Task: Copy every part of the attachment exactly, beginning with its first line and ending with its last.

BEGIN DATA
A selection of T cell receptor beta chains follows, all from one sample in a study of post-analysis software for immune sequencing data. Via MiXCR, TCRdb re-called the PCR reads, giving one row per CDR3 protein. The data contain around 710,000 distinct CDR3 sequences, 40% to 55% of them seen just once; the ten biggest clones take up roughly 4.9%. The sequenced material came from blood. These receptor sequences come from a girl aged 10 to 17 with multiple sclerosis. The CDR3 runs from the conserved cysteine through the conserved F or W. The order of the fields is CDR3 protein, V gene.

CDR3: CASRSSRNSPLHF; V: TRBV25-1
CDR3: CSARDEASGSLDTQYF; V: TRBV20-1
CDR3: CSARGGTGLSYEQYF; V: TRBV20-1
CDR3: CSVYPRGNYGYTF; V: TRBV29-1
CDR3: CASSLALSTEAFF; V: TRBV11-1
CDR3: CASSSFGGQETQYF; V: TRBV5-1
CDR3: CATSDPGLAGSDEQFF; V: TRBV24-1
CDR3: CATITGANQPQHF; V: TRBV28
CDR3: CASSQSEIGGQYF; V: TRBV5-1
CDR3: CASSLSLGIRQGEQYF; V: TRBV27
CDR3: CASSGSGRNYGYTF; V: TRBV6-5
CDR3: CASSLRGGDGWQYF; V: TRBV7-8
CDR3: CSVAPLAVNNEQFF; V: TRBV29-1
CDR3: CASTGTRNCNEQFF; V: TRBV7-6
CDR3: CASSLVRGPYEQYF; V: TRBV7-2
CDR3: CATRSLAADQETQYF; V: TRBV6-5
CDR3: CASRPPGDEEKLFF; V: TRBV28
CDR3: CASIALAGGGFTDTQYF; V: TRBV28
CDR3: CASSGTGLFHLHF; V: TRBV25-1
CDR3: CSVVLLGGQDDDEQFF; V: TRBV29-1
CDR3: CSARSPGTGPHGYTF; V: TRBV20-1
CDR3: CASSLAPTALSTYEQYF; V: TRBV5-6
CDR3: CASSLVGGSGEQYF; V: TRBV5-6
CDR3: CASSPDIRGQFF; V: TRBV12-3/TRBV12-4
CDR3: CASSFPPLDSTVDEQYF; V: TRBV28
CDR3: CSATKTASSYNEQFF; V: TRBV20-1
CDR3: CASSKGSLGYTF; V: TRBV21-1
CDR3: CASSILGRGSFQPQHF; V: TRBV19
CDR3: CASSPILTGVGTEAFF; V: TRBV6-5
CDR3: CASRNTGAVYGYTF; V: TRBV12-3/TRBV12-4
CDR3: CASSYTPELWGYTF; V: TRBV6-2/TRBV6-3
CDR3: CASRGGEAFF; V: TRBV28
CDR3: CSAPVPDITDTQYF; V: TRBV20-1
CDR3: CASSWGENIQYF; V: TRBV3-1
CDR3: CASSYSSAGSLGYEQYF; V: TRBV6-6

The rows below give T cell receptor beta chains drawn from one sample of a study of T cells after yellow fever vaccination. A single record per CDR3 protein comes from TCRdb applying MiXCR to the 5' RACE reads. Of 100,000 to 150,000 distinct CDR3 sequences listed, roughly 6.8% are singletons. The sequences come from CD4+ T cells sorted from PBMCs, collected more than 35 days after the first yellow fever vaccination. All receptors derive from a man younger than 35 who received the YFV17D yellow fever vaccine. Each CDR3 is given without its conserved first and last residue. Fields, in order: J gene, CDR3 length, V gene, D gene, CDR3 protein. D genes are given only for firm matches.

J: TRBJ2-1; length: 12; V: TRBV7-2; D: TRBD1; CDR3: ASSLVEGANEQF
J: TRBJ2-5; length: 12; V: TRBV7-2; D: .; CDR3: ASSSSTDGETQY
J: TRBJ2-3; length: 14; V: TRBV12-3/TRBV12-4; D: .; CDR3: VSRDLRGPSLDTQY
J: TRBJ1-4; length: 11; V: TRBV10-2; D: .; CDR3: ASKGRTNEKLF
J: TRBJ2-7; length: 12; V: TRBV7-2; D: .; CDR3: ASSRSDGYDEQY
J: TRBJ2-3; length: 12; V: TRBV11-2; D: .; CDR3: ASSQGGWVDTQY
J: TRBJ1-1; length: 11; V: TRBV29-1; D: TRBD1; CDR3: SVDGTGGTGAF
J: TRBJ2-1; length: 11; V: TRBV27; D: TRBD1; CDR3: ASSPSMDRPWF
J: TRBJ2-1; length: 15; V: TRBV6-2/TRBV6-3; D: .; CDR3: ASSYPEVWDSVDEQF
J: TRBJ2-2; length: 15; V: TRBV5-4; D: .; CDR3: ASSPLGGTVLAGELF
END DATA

A selection of T cell receptor beta chains follows, all from one sample in a study of post-analysis software for immune sequencing data. Via MiXCR, TCRdb re-called the PCR reads, giving one row per CDR3 protein. The data contain around 710,000 distinct CDR3 sequences, 40% to 55% of them seen just once; the ten biggest clones take up roughly 4.9%. The sequenced material came from blood. These receptor sequences come from a girl aged 10 to 17 with multiple sclerosis. The CDR3 runs from the conserved cysteine through the conserved F or W. The order of the fields is CDR3 protein, V gene.

CDR3: CASRSSRNSPLHF; V: TRBV25-1
CDR3: CSARDEASGSLDTQYF; V: TRBV20-1
CDR3: CSARGGTGLSYEQYF; V: TRBV20-1
CDR3: CSVYPRGNYGYTF; V: TRBV29-1
CDR3: CASSLALSTEAFF; V: TRBV11-1
CDR3: CASSSFGGQETQYF; V: TRBV5-1
CDR3: CATSDPGLAGSDEQFF; V: TRBV24-1
CDR3: CATITGANQPQHF; V: TRBV28
CDR3: CASSQSEIGGQYF; V: TRBV5-1
CDR3: CASSLSLGIRQGEQYF; V: TRBV27
CDR3: CASSGSGRNYGYTF; V: TRBV6-5
CDR3: CASSLRGGDGWQYF; V: TRBV7-8
CDR3: CSVAPLAVNNEQFF; V: TRBV29-1
CDR3: CASTGTRNCNEQFF; V: TRBV7-6
CDR3: CASSLVRGPYEQYF; V: TRBV7-2
CDR3: CATRSLAADQETQYF; V: TRBV6-5
CDR3: CASRPPGDEEKLFF; V: TRBV28
CDR3: CASIALAGGGFTDTQYF; V: TRBV28
CDR3: CASSGTGLFHLHF; V: TRBV25-1
CDR3: CSVVLLGGQDDDEQFF; V: TRBV29-1
CDR3: CSARSPGTGPHGYTF; V: TRBV20-1
CDR3: CASSLAPTALSTYEQYF; V: TRBV5-6
CDR3: CASSLVGGSGEQYF; V: TRBV5-6
CDR3: CASSPDIRGQFF; V: TRBV12-3/TRBV12-4
CDR3: CASSFPPLDSTVDEQYF; V: TRBV28
CDR3: CSATKTASSYNEQFF; V: TRBV20-1
CDR3: CASSKGSLGYTF; V: TRBV21-1
CDR3: CASSILGRGSFQPQHF; V: TRBV19
CDR3: CASSPILTGVGTEAFF; V: TRBV6-5
CDR3: CASRNTGAVYGYTF; V: TRBV12-3/TRBV12-4
CDR3: CASSYTPELWGYTF; V: TRBV6-2/TRBV6-3
CDR3: CASRGGEAFF; V: TRBV28
CDR3: CSAPVPDITDTQYF; V: TRBV20-1
CDR3: CASSWGENIQYF; V: TRBV3-1
CDR3: CASSYSSAGSLGYEQYF; V: TRBV6-6

The rows below give T cell receptor beta chains drawn from one sample of a study of T cells after yellow fever vaccination. A single record per CDR3 protein comes from TCRdb applying MiXCR to the 5' RACE reads. Of 100,000 to 150,000 distinct CDR3 sequences listed, roughly 6.8% are singletons. The sequences come from CD4+ T cells sorted from PBMCs, collected more than 35 days after the first yellow fever vaccination. All receptors derive from a man younger than 35 who received the YFV17D yellow fever vaccine. Each CDR3 is given without its conserved first and last residue. Fields, in order: J gene, CDR3 length, V gene, D gene, CDR3 protein. D genes are given only for firm matches.

J: TRBJ2-1; length: 12; V: TRBV7-2; D: TRBD1; CDR3: ASSLVEGANEQF
J: TRBJ2-5; length: 12; V: TRBV7-2; D: .; CDR3: ASSSSTDGETQY
J: TRBJ2-3; length: 14; V: TRBV12-3/TRBV12-4; D: .; CDR3: VSRDLRGPSLDTQY
J: TRBJ1-4; length: 11; V: TRBV10-2; D: .; CDR3: ASKGRTNEKLF
J: TRBJ2-7; length: 12; V: TRBV7-2; D: .; CDR3: ASSRSDGYDEQY
J: TRBJ2-3; length: 12; V: TRBV11-2; D: .; CDR3: ASSQGGWVDTQY
J: TRBJ1-1; length: 11; V: TRBV29-1; D: TRBD1; CDR3: SVDGTGGTGAF
J: TRBJ2-1; length: 11; V: TRBV27; D: TRBD1; CDR3: ASSPSMDRPWF
J: TRBJ2-1; length: 15; V: TRBV6-2/TRBV6-3; D: .; CDR3: ASSYPEVWDSVDEQF
J: TRBJ2-2; length: 15; V: TRBV5-4; D: .; CDR3: ASSPLGGTVLAGELF